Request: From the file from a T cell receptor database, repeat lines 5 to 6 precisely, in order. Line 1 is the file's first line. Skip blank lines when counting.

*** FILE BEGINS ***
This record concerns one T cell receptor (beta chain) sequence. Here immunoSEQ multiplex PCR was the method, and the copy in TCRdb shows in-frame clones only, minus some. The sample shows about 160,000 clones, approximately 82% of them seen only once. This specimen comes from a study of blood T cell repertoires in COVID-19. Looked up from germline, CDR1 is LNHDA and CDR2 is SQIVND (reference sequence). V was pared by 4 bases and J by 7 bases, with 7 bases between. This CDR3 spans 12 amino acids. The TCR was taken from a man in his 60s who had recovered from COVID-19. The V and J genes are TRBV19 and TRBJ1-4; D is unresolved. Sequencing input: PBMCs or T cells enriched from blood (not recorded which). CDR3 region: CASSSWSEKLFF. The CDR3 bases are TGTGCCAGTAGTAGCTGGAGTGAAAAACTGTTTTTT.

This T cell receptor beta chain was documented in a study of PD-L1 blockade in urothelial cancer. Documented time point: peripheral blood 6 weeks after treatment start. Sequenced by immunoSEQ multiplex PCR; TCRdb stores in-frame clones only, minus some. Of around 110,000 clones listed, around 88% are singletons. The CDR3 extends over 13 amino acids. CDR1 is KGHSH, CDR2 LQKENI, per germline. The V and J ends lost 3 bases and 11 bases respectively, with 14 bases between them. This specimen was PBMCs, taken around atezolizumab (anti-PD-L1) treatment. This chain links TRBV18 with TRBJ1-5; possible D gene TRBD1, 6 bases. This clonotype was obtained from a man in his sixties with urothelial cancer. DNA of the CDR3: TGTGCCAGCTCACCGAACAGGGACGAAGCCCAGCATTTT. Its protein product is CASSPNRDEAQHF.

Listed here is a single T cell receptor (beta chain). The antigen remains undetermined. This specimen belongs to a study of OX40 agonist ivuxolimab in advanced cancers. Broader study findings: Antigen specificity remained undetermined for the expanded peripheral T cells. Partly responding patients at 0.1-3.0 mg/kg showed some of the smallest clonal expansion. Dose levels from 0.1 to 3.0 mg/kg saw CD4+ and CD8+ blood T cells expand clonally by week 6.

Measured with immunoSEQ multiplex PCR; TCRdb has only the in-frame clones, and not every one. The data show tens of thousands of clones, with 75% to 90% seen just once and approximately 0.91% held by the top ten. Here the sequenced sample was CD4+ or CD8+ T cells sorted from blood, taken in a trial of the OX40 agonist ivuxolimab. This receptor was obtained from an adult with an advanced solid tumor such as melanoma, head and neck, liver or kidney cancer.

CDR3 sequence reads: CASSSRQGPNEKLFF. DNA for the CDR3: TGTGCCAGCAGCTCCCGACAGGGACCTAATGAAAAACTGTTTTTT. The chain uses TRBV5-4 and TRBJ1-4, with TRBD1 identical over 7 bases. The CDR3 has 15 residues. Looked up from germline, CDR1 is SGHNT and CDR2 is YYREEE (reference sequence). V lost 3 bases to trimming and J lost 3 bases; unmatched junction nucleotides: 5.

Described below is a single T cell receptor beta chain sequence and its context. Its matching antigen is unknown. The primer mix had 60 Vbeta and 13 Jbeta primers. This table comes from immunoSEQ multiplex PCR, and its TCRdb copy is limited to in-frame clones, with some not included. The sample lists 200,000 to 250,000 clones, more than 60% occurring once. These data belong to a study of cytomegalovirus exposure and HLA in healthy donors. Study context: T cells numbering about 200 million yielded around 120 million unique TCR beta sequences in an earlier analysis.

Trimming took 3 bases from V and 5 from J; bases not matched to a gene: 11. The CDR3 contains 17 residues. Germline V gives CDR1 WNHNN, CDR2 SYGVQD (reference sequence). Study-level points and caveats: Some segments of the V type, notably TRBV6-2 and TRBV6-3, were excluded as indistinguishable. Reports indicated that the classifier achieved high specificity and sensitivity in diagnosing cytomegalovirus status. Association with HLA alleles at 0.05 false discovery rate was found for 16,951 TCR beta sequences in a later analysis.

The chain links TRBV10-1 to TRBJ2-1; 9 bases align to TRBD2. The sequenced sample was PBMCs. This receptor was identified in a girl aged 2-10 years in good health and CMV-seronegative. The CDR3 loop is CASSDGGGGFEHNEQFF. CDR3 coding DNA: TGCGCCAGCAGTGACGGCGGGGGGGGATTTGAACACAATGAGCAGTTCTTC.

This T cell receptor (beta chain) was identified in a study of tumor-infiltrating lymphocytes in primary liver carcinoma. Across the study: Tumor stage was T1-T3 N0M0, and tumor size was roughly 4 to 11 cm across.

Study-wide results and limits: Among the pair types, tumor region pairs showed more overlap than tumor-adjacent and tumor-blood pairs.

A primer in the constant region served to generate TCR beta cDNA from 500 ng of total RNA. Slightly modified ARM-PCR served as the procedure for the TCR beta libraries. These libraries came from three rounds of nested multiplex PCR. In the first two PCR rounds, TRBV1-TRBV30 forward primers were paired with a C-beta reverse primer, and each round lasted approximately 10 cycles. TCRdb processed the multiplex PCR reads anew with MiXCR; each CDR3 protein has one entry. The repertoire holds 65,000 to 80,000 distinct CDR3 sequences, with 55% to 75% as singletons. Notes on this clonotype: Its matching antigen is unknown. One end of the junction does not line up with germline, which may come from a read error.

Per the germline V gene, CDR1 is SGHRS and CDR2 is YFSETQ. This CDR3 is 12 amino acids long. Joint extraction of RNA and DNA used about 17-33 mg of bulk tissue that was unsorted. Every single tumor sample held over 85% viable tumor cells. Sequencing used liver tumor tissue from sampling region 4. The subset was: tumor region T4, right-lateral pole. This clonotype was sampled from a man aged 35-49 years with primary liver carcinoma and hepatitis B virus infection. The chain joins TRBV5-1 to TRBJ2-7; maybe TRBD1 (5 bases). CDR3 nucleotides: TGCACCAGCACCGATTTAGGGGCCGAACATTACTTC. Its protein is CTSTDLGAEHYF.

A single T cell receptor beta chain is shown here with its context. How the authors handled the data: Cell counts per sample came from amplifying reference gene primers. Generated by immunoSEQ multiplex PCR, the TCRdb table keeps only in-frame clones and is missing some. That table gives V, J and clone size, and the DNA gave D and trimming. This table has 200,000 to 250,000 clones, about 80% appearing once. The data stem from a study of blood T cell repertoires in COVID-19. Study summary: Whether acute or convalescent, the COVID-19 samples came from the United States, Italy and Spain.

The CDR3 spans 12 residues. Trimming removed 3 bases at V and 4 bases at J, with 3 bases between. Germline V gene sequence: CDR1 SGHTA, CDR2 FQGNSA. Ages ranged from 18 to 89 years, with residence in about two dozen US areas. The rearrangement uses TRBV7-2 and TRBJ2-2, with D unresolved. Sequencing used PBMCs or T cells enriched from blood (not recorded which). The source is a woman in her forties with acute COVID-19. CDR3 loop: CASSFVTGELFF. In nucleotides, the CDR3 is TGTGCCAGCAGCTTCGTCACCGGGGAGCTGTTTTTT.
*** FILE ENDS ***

CDR3 sequence reads: CASSSRQGPNEKLFF. DNA for the CDR3: TGTGCCAGCAGCTCCCGACAGGGACCTAATGAAAAACTGTTTTTT. The chain uses TRBV5-4 and TRBJ1-4, with TRBD1 identical over 7 bases. The CDR3 has 15 residues. Looked up from germline, CDR1 is SGHNT and CDR2 is YYREEE (reference sequence). V lost 3 bases to trimming and J lost 3 bases; unmatched junction nucleotides: 5.

Described below is a single T cell receptor beta chain sequence and its context. Its matching antigen is unknown. The primer mix had 60 Vbeta and 13 Jbeta primers. This table comes from immunoSEQ multiplex PCR, and its TCRdb copy is limited to in-frame clones, with some not included. The sample lists 200,000 to 250,000 clones, more than 60% occurring once. These data belong to a study of cytomegalovirus exposure and HLA in healthy donors. Study context: T cells numbering about 200 million yielded around 120 million unique TCR beta sequences in an earlier analysis.